gewisn, I would agree completely with your comments on statins and as a psychiatrist it is just easier for me to point out the flaws in my own field but I do recognize that these problems are pervasive in all of organized medicine. When I use the word "indoctrination" it is not to point out my mental superiority. I was in fact indoctrinated as a resident not really taught. What I was not taught in either medical school or training was to detect bullshit. If detecting bullshit makes me smarter than everyone else than I have become a friggin genius because I look for bullshit and see it in almost every claim and crap research study published.I have been part of the problem too. I used to be a 2k a talk pharma speaker until I woke up. I lived the lie. I am not so smart but I have gotten honest. Effect sizes are grossly distorted to present marginal therapies as being helpful and worth the risks while minimizing the risks and painting their use as a standard of TX. Antidepressants are a perfect example of drugs that may have marginal benefits for a few but have been sold to the masses just like statins have. Now after 20 years of being told they were the bees knees we are told they suck but antipsychotics for your depression are fantastic. Well I knew they sucked already. I have read the hx of medicine and it is littered with horror stories but one thing I seem to read is that Drs used to have a sense of skepticism and greater objectivity. Our current approach to generating junk science and passing the results on to Drs appears to have horribly eroded that intellectual independence. Perhaps I over state my case and I am prone to hyperbole but frankly we are all better off as are our pts if we are a little more prone to overstating our objections to what has happened to our field rather than understating them. Dr Hasserman is right in that if psychiatry will ever emerge with any integrity it better step away from the disastrous path it has been on for the past 20 years.

SteveM said...

Correction: I referenced a Dr. Daniel Goldenberg in an earlier comment (#8).

The physician who made the Fibromyalgia CME presentation is Don L. Goldenberg MD.

windswept911 said...

WebMD/Medscape is a nothing more than a mouthpiece for Pharma. What *isn't* though? They own the world. Look at sites like depression.com, bipolar.com. They advertise the disease to sell their drugs. I'm just waiting for an act of God. It's too late for half-measures. http://tiny.cc/debcz

Joseph Arpaia, MD said...

I disagree that psychiatrists will be out a job if we stop doing 15 min med checks. I do 45 min sessions for most of my patients, and 30 min sessions for the rest. I do no advertising and am not even in the phone book because I already have more people call for help than I can handle.

True, I make a lot less than if I did "med checks". And, I also have a lot of job satisfaction, and by observing the interactions between medications, medical illnesses, and mental health with therapeutic techniques I have learned far more than by just prescribing. So my work is very intellectually satisfying. I also know other psychiatrists who use this approach (though the percentage seems low).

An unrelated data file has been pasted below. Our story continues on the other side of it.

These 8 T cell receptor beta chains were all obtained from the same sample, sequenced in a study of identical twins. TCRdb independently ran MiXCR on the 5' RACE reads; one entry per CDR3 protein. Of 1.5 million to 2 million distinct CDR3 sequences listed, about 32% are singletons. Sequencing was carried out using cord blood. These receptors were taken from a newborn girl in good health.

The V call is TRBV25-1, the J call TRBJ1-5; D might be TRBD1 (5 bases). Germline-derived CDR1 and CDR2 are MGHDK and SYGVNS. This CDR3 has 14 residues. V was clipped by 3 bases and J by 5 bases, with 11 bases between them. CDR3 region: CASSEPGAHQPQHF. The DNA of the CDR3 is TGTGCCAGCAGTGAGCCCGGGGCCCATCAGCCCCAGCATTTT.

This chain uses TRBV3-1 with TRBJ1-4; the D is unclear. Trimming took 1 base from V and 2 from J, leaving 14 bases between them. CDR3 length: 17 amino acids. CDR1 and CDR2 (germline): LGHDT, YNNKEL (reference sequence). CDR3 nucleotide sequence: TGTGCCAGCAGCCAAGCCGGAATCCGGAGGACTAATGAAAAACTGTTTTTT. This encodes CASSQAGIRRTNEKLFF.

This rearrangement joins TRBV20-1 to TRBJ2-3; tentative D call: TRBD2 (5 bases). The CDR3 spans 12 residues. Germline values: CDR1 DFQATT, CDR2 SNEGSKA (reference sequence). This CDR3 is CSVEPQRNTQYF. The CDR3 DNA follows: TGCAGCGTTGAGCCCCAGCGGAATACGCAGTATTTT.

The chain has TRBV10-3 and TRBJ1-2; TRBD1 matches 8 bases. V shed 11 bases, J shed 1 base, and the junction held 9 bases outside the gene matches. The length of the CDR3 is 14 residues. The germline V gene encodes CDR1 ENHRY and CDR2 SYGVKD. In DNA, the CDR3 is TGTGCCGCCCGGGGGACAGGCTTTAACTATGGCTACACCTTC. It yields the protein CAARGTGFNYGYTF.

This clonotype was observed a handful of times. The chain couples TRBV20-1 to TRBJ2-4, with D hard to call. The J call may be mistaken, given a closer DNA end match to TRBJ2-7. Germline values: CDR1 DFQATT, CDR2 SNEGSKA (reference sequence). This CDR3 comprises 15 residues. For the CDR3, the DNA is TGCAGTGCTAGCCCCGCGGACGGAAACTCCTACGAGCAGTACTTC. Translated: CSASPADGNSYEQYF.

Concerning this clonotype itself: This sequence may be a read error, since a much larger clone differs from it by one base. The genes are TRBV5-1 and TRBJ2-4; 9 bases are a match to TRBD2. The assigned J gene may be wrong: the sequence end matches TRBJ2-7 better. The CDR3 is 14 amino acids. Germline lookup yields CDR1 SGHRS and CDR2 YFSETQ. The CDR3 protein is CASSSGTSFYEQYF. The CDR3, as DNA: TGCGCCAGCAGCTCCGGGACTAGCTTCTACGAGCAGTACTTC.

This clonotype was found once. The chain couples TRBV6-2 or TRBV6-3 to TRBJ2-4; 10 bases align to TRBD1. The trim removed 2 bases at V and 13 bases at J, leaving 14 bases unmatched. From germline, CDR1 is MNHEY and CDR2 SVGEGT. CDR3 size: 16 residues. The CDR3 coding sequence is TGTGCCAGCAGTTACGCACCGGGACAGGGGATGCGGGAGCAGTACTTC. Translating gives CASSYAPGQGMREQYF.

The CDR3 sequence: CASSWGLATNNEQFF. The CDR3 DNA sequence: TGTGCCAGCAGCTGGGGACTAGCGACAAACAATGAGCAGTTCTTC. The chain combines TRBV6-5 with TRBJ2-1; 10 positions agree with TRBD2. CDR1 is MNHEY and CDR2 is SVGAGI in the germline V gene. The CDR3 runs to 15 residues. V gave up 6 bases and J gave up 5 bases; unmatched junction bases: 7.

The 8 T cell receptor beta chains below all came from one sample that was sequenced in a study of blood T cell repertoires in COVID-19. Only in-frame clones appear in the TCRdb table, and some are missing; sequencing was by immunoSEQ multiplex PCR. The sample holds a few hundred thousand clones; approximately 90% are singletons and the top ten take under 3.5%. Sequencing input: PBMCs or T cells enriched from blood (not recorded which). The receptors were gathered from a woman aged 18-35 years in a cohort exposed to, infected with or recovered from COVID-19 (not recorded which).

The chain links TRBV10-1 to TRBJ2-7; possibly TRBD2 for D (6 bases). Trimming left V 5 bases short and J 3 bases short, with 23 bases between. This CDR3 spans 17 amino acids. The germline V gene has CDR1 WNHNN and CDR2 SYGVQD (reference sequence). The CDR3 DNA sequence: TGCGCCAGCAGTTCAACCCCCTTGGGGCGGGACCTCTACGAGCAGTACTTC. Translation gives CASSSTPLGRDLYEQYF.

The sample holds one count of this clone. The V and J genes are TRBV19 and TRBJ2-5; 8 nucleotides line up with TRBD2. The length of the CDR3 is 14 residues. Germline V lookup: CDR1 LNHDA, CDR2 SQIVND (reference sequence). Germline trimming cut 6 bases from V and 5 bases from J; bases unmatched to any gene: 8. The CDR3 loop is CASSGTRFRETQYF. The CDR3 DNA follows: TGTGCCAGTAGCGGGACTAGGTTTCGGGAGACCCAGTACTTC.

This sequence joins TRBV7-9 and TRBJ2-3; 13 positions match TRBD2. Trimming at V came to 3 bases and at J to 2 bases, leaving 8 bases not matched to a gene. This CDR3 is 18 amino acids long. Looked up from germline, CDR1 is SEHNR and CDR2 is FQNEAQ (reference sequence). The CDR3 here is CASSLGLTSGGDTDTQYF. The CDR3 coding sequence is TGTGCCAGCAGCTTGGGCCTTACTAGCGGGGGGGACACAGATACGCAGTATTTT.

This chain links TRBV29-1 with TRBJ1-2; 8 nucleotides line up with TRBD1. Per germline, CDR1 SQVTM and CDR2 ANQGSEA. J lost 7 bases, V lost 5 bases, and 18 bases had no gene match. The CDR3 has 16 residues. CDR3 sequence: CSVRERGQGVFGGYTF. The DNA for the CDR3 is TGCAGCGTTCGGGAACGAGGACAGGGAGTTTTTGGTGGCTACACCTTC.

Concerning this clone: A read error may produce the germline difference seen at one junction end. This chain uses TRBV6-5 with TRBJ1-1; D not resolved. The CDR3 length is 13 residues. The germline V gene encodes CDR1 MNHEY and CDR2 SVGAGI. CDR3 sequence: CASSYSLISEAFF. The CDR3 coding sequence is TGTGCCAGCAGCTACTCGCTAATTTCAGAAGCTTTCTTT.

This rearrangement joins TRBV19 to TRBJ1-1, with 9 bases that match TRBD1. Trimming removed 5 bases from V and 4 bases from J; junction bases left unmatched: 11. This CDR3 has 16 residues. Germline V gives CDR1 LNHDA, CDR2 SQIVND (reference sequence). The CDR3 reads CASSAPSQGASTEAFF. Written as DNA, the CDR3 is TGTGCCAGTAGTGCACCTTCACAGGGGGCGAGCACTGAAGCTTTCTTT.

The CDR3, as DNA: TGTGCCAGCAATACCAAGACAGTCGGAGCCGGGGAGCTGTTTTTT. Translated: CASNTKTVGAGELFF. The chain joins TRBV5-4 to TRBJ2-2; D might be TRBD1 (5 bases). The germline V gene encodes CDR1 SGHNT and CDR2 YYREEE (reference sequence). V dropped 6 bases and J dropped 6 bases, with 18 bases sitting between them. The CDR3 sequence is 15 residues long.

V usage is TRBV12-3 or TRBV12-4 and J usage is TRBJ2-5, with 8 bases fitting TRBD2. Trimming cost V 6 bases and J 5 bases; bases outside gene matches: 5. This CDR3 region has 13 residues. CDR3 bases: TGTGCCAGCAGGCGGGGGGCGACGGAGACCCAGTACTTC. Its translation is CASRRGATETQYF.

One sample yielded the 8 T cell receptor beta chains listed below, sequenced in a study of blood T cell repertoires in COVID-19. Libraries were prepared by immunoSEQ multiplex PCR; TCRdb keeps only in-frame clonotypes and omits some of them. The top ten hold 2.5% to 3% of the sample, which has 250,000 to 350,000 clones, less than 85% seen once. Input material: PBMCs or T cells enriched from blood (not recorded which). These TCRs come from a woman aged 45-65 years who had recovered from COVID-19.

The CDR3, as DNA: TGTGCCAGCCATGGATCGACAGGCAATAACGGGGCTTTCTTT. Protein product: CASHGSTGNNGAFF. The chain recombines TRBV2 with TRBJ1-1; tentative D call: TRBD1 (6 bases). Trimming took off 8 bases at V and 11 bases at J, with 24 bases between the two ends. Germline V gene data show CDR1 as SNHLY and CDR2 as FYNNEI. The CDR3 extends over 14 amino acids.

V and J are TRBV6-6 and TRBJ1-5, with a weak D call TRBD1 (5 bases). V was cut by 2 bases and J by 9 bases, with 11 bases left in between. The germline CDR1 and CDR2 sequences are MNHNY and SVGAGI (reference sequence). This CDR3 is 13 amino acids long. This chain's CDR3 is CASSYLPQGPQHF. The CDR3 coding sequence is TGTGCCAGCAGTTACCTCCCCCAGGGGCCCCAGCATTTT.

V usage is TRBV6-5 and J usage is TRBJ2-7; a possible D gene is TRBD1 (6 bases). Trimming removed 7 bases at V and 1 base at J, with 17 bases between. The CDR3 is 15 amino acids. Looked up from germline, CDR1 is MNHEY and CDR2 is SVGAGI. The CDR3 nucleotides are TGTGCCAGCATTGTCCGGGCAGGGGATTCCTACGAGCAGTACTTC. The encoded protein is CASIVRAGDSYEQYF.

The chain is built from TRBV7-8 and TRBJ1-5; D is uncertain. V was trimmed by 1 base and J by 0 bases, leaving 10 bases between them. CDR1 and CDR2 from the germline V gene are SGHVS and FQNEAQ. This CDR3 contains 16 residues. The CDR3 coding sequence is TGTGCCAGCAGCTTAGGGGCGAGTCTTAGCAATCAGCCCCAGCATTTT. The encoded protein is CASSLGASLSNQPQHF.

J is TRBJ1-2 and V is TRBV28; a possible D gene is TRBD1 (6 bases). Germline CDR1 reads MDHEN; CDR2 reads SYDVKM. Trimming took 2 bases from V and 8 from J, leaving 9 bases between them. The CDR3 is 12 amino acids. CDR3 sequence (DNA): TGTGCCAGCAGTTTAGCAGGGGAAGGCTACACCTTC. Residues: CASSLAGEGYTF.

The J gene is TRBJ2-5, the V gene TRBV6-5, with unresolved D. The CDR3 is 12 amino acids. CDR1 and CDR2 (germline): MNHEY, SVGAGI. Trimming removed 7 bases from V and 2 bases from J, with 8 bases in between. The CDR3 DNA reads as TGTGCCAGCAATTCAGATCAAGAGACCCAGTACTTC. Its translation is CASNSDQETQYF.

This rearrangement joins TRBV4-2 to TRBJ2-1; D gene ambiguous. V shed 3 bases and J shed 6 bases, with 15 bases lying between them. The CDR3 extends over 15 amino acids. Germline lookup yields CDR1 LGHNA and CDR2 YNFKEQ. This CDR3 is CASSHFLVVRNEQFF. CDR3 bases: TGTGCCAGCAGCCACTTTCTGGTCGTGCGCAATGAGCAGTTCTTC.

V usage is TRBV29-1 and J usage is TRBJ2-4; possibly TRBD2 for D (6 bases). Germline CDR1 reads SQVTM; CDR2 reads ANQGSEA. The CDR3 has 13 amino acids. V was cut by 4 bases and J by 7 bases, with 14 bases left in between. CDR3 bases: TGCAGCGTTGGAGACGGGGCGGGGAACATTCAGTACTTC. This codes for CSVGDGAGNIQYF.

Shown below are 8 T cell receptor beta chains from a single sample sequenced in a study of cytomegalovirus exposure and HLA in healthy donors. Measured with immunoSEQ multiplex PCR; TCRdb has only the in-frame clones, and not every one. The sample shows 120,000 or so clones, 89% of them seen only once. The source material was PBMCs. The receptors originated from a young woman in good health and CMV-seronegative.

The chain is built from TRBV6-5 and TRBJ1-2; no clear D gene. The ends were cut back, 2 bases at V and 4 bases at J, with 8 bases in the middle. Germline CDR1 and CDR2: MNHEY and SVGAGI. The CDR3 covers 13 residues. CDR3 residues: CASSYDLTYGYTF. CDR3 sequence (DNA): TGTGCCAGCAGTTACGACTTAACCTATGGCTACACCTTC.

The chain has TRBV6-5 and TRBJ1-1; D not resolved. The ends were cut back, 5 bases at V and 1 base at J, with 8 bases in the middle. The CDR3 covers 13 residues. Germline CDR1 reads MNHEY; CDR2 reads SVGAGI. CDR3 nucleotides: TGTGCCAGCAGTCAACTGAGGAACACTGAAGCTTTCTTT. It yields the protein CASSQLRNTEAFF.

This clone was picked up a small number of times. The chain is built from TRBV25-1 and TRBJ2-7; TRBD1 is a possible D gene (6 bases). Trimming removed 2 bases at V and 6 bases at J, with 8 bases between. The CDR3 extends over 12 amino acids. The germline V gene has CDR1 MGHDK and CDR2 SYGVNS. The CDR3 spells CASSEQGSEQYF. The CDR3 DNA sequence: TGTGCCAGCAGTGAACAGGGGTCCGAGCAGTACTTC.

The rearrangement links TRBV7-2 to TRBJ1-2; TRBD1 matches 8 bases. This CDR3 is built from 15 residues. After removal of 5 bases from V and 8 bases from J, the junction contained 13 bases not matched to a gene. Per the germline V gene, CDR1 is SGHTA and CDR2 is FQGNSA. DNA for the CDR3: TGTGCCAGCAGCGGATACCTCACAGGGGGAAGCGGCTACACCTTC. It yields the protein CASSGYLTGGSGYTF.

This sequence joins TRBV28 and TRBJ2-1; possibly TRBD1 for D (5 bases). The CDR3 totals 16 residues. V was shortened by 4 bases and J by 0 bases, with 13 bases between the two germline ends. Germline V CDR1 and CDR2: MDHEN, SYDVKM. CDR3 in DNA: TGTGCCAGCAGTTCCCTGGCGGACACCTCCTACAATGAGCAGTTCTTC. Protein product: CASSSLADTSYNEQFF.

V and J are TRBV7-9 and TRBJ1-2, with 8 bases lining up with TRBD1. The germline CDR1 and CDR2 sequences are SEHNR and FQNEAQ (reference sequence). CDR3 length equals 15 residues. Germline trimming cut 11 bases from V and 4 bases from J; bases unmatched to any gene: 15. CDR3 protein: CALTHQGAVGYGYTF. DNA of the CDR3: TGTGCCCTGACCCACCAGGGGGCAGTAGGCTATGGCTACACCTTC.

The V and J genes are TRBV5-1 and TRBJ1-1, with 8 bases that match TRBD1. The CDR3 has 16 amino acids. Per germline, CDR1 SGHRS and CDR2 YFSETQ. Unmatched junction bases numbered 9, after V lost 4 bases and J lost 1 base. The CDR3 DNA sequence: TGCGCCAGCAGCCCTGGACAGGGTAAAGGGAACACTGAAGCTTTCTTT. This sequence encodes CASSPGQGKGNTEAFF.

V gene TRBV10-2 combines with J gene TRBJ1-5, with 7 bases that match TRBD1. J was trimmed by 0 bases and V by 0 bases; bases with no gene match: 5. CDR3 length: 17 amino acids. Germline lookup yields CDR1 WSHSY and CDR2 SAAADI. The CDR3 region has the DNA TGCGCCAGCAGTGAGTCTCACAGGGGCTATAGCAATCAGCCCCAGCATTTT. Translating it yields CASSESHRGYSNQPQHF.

I don't know if my model would work for everyone as solo practice or small group practice may require special conditions which are not present everywhere.

But I do know that people want to have a psychiatrist who listens.

pj1280 said...

In my office I've been having an ongoing discussion with the sales rep for a certain atypical antipsychotic (we'll call Drug "A") about its use in schizophrenia, bipolar disorder, and depression. Whenever I share a patient's symptoms with her, she finds it necessary to immediately determine the proper diagnosis and the correct starting dose (2, 5, 10, 20 mg, etc) based, presumably, on what she' been told at her sales meetings.

It's almost laughable, since it's obvious she was not sitting in the room listening to the patient, she has no idea what the patient's other medications or medical concerns are, his/her other therapeutic options or the history of the patient's disease. She ignores these "peripheral" issues and instead hammers forth the dosing strategy instilled in her by the sales team.

The sad part, though, is that I know doctors whose sole source of information is these sales reps, who will take her suggestions and, as soon as they see what they think (i.e., what they've been trained to believe) is the right diagnosis, they'll jump right to her med at the dose she has recommended.

When my colleagues and I get more information from the sales reps than from journals or textbooks (or patients!), it's a sad day for psychiatry.

Sara said...

As a "victim/survivor" and advocate, I have to say some of the comments here shock even me with their bitterness. Wow -- I'm glad so many of you have greater awareness of the fraud that's being perpetrated on medical professionals in the name of science. I agree that Cymbalta is an evil drug -- after all it killed a young woman (Traci Johnson) in clinical trials and still got approved.

As for dosages, big pharma has no interest in pushing small doses -- don't they cost less? Set me straight if that's not the case, but furthermore patients get hooked on the bigger doses more easily and have a harder time getting off and that's in the interest of big pharma in case you hadn't noticed. The small doses are much safer (if any doses are safe) and less likely to cause akathisia and all those other nasty side effects. I personally know someone who did well on 5mg of Paxil. At some later date she went up to 20 and became suicidal. Just saying. . . Keep the outrage coming. It warms my heart.